9 found
Order:
  1.  77
    Sympathy and Approbation in Hume and Smith: A Solution to the Other Rational Species Problem 1.David M. Levy & Sandra J. Peart - 2004 - Economics and Philosophy 20 (2):331-349.
    David Hume's sympathetic principle applies to physical equals. In his account, we sympathize with those like us. By contrast, Adam Smith's sympathetic principle induces equality. We consider Hume's “other rational species” problem to see whether Smith's wider sympathetic principle would alter Hume's conclusion that “superior” beings will enslave “inferior” beings. We show that Smith introduces the notion of “generosity,” which functions as if it were Hume's justice even when there is no possibility of contract.
    Direct download (8 more)  
     
    Export citation  
     
    Bookmark   8 citations  
  2.  29
    Analytical Egalitarianism, Anecdotal Evidence and Information Aggregation Via Proverbial Wisdom.David M. Levy & Sandra J. Peart - 2004 - Journal of Economic Methodology 11 (4):411-435.
    In this paper, we compare how individuals acquire and process information relative to their scientific counterparts. Individuals rely on a heuristic, what we call 'proverbial wisdom', while experts rely on models. We then examine the properties of 'proverbial wisdom' relative to models. As a preliminary step towards comparing models and proverbs, we propose commensurate idealizations of models and proverbs. We then demonstrate that aggregated anecdotal evidence can improve upon the expert's model-based estimation if the model is not exactly correct. Thus, (...)
    Direct download (3 more)  
     
    Export citation  
     
    Bookmark   1 citation  
  3. Escape From Democracy: The Role Of Experts And The Public In Economic Policy.David M. Levy & Sandra J. Peart - 2017
    No categories
     
    Export citation  
     
    Bookmark   2 citations  
  4. Towards an Economics of Natural Equals: A Documentary History of the Early Virginia School.David M. Levy & Sandra J. Peart - 2020 - Cambridge University Press.
    The Virginia School's economics of natural equals makes consent critical for policy. Democracy is understood as government by discussion, not majority rule. The claim of efficiency unsupported by consent, as common in orthodox economics, appeals to social hierarchy. Politics becomes an act of exchange among equals where the economist is only entitled to offer advice to citizens, not to dictators. The foundation of natural equality and consent explains the common themes of James Buchanan and John Rawls as well as Ronald (...)
    No categories
     
    Export citation  
     
    Bookmark  
  5.  14
    A World Ruled by Number: William Stanley Jevons and the Rise of Mathematical Economics, Margaret Schabas. Princeton: Princeton University Press, 1990, Xii + 192 Pages. [REVIEW]Sandra J. Peart - 1993 - Economics and Philosophy 9 (1):183.
  6. Hayek on Mill: The Mill-Taylor Friendship and Related Writings.Sandra J. Peart (ed.) - 2014 - University of Chicago Press.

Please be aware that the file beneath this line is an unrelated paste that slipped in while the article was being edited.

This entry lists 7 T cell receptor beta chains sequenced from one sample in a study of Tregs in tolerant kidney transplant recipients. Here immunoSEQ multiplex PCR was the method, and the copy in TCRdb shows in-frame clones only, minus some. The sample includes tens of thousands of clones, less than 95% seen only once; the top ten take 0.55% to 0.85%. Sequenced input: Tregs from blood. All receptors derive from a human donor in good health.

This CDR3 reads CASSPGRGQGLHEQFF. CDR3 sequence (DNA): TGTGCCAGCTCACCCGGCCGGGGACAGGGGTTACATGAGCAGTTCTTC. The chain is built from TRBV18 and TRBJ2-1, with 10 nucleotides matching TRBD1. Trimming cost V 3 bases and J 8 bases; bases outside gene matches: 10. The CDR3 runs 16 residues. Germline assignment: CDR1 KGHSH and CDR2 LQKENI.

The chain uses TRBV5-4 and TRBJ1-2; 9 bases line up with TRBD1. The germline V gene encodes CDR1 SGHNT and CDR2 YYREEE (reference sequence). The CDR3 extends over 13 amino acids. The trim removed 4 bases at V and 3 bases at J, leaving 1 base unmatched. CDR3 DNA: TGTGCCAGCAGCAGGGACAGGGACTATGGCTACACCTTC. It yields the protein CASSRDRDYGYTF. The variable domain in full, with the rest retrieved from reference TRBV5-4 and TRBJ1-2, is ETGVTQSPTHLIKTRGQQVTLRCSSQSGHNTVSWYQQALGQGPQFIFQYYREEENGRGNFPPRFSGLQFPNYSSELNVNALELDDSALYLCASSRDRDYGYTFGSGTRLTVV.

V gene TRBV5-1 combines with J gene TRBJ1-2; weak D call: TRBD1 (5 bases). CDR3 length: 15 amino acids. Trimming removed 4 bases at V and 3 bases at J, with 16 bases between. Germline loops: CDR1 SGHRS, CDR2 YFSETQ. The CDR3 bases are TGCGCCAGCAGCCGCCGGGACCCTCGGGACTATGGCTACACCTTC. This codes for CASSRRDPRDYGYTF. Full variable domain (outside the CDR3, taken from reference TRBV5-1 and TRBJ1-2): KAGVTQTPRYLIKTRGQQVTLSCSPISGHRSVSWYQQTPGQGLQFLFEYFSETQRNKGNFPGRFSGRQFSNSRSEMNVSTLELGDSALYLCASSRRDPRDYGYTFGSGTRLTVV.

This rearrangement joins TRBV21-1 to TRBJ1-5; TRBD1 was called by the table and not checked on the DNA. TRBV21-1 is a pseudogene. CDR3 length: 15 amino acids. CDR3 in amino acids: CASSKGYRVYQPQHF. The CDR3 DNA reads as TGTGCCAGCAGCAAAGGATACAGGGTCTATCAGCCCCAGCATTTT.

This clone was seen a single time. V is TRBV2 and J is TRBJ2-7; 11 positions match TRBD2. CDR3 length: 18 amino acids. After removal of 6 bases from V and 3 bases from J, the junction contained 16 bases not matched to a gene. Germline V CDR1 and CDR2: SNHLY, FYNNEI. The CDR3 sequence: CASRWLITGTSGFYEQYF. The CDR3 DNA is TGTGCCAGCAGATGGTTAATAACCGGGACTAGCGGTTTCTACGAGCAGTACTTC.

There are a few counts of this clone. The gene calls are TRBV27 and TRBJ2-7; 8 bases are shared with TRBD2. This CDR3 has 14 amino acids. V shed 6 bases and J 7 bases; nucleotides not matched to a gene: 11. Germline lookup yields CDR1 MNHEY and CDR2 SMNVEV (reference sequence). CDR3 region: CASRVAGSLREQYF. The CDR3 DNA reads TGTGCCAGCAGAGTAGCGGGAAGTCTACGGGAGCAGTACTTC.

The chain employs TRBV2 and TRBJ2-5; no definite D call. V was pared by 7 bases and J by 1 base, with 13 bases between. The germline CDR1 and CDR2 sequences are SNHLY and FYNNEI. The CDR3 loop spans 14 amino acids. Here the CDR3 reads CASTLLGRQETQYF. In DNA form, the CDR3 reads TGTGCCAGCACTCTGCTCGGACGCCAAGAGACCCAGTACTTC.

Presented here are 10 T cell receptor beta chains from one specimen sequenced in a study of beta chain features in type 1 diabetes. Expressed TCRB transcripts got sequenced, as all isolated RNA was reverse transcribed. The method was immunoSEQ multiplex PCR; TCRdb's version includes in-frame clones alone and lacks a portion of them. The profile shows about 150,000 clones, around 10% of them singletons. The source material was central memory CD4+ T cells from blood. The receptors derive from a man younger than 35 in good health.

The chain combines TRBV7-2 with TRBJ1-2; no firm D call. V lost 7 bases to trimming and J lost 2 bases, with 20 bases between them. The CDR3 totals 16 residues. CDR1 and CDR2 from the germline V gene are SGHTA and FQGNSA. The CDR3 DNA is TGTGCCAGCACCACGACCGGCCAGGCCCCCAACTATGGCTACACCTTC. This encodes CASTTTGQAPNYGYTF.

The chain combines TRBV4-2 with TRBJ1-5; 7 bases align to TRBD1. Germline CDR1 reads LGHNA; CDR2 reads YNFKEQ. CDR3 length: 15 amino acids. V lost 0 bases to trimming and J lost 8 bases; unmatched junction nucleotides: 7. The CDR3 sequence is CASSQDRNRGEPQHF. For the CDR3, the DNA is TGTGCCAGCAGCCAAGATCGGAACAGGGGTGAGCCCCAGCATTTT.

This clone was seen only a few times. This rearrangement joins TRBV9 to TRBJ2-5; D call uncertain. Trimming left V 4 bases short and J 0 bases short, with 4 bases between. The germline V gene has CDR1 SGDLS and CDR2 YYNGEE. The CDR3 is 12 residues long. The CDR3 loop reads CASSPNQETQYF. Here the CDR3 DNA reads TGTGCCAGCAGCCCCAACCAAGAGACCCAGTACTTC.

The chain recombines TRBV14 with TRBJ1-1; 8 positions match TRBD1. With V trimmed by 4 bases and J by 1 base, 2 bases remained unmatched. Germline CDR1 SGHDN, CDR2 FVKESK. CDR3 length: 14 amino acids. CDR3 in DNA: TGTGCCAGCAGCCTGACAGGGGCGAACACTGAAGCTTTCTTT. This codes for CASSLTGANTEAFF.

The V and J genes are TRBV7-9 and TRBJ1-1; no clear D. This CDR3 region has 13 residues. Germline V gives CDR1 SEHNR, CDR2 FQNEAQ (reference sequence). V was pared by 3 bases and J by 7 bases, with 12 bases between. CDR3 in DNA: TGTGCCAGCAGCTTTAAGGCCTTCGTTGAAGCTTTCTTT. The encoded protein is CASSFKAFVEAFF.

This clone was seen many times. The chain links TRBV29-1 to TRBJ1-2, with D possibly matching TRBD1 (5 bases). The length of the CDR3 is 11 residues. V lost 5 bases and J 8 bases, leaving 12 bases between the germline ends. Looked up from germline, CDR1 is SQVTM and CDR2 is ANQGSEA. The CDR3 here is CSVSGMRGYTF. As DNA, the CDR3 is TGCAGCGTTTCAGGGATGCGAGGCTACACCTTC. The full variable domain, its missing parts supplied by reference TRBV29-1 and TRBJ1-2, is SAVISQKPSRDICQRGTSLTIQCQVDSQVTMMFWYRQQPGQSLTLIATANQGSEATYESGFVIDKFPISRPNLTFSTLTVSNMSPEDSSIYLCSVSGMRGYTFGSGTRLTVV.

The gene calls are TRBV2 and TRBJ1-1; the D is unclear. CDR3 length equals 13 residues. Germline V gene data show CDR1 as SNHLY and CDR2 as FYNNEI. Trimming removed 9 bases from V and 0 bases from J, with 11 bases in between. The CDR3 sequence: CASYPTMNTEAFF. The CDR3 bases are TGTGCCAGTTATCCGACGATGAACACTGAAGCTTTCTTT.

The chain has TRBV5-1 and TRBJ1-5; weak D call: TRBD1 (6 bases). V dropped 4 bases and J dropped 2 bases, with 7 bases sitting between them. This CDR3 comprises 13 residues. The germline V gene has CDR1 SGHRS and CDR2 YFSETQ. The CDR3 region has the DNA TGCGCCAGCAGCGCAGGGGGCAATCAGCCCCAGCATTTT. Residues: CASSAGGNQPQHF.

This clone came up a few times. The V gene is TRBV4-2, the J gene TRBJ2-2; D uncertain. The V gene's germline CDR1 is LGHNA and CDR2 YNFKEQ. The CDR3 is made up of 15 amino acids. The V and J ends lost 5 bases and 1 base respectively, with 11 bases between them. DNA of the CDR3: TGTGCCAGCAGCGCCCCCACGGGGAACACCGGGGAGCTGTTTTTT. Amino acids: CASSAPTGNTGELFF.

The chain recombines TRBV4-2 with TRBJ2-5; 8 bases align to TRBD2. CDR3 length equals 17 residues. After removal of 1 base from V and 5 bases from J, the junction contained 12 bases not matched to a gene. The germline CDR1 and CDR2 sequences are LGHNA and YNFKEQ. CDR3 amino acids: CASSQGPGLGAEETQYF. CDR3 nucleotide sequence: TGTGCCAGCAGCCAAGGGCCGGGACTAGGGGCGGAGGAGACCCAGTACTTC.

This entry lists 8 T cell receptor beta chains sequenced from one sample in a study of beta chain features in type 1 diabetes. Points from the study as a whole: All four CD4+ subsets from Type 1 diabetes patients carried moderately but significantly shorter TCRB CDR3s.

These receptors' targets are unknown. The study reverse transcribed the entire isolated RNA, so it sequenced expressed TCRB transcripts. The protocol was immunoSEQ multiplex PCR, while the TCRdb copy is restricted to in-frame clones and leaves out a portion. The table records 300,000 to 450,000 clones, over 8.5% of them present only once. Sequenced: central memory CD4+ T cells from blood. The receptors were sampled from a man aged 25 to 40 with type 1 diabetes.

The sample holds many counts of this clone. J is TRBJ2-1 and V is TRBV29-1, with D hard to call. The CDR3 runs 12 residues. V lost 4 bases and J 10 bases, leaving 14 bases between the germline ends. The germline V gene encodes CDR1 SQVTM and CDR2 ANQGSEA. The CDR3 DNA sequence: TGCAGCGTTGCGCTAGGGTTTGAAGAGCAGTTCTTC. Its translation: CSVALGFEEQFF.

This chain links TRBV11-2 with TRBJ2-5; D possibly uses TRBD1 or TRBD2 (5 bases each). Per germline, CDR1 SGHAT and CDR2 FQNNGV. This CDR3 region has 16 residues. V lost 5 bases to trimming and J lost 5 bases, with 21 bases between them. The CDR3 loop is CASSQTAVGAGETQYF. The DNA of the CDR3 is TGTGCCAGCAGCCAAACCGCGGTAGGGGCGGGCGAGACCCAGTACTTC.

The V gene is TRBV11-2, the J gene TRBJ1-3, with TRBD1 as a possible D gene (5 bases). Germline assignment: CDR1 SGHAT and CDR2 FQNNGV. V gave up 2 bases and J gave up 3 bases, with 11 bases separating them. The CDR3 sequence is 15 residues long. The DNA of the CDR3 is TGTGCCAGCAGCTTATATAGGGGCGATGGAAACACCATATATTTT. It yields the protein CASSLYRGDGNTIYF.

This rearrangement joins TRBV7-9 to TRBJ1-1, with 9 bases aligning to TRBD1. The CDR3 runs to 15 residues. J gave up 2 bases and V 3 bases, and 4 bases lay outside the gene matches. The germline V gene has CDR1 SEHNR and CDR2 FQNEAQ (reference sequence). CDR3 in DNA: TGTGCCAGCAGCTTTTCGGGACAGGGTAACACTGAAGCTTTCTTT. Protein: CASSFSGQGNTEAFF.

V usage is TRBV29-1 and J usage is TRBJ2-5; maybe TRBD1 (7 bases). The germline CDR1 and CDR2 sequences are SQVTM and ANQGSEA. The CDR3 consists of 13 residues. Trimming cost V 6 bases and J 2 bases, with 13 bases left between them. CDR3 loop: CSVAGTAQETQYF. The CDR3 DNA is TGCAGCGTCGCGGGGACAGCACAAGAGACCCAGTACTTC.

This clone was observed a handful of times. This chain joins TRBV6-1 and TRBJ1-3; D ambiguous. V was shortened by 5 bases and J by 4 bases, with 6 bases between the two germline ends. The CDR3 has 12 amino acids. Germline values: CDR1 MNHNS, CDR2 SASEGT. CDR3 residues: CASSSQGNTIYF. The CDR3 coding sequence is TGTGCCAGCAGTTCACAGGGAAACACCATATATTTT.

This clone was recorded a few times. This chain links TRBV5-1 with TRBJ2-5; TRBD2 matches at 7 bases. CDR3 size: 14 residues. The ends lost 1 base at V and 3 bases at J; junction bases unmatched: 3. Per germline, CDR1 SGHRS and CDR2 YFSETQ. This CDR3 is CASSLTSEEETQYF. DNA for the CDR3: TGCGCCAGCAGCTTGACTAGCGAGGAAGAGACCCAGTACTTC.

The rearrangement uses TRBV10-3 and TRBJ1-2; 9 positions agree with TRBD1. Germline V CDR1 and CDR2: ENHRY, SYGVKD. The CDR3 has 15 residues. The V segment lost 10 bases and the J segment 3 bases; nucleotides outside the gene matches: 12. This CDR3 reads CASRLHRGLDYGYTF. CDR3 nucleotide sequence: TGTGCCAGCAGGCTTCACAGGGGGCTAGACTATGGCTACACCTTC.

Best known for reviving the tradition of classical liberalism, F. A. Hayek was also a prominent scholar of the philosopher John Stuart Mill. One of his greatest undertakings was a collection of Mill’s extensive correspondence with his longstanding friend and later companion and wife, Harriet Taylor-Mill. Hayek first published the Mill-Taylor correspondence in 1951, and his edition soon became required reading for any study of the nineteenth-century foundations of liberalism. This latest addition to the University of Chicago Press’s Collected Works (...)
     
    Export citation  
     
    Bookmark  
  7.  59
    Jevons's Applications of Utilitarian Theory to Economic Policy*: Sandra J. Peart.Sandra J. Peart - 1990 - Utilitas 2 (2):281-306.
    The precise nature of W. S. Jevons's utilitarianism as a guiding rule for economic policy has yet to be investigated, and that will be the first issue treated in this paper. While J. A. Schumpeter, for instance, asserted that ‘some of the most prominent exponents of marginal utility’, were ‘convinced utilitarians’, he did not investigate the further implications for Jevons's policy analysis.
    Direct download (6 more)  
     
    Export citation  
     
    Bookmark  
  8.  3
    No Title Available: Reviews.Sandra J. Peart - 1993 - Economics and Philosophy 9 (1):183-190.
  9.  7
    Valuing (and Teaching) the Past.Sandra J. Peart & David M. Levy - manuscript
    There is a difference between the private and social cost of preserving the past. While it may be privately rational to forget the past, the social cost is significant: we fail to see that Classical political economy is a polemic against racism. The past is a rich source of surprises and debates, and resources on the Web are uniquely suited to teaching such wide-ranging debates. Our ASecret History of the Dismal Science on the web, provides a rich series of windows (...)
    No categories
    Direct download  
     
    Export citation  
     
    Bookmark